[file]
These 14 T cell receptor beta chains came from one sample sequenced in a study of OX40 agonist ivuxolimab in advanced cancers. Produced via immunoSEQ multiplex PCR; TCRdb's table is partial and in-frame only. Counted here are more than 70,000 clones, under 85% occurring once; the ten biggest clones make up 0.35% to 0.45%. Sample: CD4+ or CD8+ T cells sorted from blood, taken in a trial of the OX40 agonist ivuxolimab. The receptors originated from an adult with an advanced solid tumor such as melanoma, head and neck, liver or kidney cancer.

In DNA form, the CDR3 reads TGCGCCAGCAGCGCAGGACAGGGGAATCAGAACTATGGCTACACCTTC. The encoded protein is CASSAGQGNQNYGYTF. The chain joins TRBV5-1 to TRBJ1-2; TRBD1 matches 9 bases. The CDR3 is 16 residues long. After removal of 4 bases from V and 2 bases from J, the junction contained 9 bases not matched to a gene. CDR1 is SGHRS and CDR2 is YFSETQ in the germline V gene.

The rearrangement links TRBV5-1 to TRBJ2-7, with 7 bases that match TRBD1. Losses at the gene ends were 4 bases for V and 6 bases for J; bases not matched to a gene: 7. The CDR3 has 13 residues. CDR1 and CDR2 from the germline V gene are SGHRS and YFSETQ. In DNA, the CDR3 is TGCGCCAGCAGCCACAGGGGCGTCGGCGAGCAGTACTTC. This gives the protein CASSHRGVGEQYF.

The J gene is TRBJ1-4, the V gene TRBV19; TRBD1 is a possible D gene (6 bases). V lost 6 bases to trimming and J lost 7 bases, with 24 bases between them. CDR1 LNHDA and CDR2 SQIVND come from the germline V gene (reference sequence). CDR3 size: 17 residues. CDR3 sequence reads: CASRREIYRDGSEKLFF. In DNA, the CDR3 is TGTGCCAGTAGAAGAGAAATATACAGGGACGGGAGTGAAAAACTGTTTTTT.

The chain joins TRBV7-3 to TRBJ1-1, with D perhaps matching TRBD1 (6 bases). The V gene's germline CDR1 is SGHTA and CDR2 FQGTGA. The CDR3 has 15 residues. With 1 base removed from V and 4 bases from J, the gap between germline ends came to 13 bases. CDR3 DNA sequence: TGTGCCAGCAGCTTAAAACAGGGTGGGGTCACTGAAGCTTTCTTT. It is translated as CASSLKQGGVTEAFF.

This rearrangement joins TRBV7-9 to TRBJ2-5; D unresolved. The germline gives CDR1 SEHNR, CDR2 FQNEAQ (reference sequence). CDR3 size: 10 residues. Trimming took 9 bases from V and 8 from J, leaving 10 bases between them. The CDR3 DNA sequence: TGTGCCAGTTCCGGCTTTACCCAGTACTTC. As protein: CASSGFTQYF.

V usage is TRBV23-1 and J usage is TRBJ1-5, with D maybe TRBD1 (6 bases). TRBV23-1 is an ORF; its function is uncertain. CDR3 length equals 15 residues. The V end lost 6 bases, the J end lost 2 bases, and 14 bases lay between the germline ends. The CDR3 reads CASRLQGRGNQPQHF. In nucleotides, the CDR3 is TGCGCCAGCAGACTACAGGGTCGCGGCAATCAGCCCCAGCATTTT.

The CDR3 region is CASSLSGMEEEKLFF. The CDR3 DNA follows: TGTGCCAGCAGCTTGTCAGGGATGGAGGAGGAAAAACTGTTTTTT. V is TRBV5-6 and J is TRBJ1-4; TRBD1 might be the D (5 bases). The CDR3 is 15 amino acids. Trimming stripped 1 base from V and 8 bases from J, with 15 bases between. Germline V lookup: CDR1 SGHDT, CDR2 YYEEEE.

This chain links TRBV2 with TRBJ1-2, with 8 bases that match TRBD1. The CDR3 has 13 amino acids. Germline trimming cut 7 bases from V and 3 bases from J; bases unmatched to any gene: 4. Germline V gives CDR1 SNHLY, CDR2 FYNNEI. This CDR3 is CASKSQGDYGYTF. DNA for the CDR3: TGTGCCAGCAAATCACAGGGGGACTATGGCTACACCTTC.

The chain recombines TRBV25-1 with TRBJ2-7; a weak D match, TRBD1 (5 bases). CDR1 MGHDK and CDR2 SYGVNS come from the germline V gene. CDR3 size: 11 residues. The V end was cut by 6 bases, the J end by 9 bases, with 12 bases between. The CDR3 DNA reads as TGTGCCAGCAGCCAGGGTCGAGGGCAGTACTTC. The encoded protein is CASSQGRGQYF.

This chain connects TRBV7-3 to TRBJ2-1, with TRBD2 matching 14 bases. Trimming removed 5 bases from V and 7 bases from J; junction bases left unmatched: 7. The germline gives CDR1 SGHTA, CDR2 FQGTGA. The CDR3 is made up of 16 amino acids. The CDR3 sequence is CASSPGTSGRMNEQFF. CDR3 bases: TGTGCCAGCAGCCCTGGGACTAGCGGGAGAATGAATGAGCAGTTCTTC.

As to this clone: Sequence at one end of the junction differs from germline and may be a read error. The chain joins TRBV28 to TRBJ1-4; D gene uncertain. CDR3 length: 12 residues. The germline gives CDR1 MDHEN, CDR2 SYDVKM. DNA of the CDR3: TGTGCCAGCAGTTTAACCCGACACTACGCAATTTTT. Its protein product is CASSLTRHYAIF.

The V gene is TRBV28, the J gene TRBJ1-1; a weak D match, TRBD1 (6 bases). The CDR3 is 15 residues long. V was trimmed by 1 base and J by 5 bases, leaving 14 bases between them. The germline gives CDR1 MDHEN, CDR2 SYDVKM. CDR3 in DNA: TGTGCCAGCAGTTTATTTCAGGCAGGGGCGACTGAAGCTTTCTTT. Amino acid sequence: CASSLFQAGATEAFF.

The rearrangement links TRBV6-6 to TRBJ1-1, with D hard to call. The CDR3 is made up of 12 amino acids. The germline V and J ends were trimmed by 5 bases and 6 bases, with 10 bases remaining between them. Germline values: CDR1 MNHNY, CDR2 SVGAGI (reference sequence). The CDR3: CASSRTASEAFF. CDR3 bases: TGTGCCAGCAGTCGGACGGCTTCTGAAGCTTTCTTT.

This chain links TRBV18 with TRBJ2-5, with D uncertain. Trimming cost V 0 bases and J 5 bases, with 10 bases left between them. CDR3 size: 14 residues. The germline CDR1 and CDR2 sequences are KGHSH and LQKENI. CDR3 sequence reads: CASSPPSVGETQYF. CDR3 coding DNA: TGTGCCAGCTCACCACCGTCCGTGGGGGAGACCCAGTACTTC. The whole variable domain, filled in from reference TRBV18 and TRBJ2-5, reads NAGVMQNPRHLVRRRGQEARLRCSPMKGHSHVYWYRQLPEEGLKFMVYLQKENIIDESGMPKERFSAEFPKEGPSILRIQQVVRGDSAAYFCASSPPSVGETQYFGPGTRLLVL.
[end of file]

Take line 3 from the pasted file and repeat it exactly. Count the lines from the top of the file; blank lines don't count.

The rearrangement links TRBV5-1 to TRBJ2-7, with 7 bases that match TRBD1. Losses at the gene ends were 4 bases for V and 6 bases for J; bases not matched to a gene: 7. The CDR3 has 13 residues. CDR1 and CDR2 from the germline V gene are SGHRS and YFSETQ. In DNA, the CDR3 is TGCGCCAGCAGCCACAGGGGCGTCGGCGAGCAGTACTTC. This gives the protein CASSHRGVGEQYF.